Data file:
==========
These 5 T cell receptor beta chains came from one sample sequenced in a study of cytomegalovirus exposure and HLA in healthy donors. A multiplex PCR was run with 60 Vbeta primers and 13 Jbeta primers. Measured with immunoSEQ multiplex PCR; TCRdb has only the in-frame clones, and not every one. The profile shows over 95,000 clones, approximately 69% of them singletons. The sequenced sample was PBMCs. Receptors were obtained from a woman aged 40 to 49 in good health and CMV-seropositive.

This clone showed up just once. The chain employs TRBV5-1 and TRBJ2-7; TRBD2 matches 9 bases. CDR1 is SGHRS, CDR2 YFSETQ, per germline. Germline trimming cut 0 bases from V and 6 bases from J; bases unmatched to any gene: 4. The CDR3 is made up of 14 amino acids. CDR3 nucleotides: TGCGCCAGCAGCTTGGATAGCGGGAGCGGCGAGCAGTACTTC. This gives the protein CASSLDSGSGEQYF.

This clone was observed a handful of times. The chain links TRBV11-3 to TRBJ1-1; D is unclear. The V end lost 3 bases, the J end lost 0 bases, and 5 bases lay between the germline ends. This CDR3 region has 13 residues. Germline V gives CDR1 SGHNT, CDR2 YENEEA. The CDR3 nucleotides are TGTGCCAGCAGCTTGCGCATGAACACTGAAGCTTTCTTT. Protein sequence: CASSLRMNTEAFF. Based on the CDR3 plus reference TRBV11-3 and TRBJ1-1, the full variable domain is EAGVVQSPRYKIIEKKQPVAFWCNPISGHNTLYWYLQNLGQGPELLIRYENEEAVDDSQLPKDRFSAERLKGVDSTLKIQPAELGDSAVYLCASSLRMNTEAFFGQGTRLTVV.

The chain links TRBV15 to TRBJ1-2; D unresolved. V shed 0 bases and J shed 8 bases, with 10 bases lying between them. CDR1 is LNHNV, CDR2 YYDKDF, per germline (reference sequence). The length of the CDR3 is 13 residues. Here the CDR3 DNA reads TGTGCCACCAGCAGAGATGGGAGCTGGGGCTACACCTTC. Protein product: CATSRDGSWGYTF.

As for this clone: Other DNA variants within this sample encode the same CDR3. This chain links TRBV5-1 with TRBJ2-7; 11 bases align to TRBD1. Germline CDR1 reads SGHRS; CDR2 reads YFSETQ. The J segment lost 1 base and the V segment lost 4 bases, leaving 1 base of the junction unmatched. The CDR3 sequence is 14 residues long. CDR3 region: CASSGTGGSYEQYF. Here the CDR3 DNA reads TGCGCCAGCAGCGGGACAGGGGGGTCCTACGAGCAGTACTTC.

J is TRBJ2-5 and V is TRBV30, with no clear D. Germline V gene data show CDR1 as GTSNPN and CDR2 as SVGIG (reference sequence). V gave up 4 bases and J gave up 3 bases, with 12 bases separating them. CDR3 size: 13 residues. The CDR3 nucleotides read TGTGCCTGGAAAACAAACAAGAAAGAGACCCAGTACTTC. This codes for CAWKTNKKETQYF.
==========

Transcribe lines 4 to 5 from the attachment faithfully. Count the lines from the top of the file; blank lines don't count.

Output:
The chain links TRBV15 to TRBJ1-2; D unresolved. V shed 0 bases and J shed 8 bases, with 10 bases lying between them. CDR1 is LNHNV, CDR2 YYDKDF, per germline (reference sequence). The length of the CDR3 is 13 residues. Here the CDR3 DNA reads TGTGCCACCAGCAGAGATGGGAGCTGGGGCTACACCTTC. Protein product: CATSRDGSWGYTF.

As for this clone: Other DNA variants within this sample encode the same CDR3. This chain links TRBV5-1 with TRBJ2-7; 11 bases align to TRBD1. Germline CDR1 reads SGHRS; CDR2 reads YFSETQ. The J segment lost 1 base and the V segment lost 4 bases, leaving 1 base of the junction unmatched. The CDR3 sequence is 14 residues long. CDR3 region: CASSGTGGSYEQYF. Here the CDR3 DNA reads TGCGCCAGCAGCGGGACAGGGGGGTCCTACGAGCAGTACTTC.